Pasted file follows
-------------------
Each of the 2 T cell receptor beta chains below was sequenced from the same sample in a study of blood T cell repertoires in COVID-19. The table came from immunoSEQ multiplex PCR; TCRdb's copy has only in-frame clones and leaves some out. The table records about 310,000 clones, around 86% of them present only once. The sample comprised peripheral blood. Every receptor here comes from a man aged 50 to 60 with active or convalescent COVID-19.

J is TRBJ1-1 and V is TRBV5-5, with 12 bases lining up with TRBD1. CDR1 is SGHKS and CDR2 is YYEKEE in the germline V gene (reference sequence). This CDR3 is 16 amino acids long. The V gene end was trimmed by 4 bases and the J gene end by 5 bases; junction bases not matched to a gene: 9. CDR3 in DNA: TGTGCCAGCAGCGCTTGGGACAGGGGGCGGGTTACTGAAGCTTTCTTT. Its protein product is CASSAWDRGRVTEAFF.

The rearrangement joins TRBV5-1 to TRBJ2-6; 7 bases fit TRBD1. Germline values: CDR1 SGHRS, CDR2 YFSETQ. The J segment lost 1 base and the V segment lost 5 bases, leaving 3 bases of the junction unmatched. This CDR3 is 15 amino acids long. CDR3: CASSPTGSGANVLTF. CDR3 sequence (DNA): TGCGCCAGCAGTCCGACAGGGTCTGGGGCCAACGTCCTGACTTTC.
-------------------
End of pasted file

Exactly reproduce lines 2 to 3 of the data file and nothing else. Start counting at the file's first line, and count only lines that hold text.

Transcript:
J is TRBJ1-1 and V is TRBV5-5, with 12 bases lining up with TRBD1. CDR1 is SGHKS and CDR2 is YYEKEE in the germline V gene (reference sequence). This CDR3 is 16 amino acids long. The V gene end was trimmed by 4 bases and the J gene end by 5 bases; junction bases not matched to a gene: 9. CDR3 in DNA: TGTGCCAGCAGCGCTTGGGACAGGGGGCGGGTTACTGAAGCTTTCTTT. Its protein product is CASSAWDRGRVTEAFF.

The rearrangement joins TRBV5-1 to TRBJ2-6; 7 bases fit TRBD1. Germline values: CDR1 SGHRS, CDR2 YFSETQ. The J segment lost 1 base and the V segment lost 5 bases, leaving 3 bases of the junction unmatched. This CDR3 is 15 amino acids long. CDR3: CASSPTGSGANVLTF. CDR3 sequence (DNA): TGCGCCAGCAGTCCGACAGGGTCTGGGGCCAACGTCCTGACTTTC.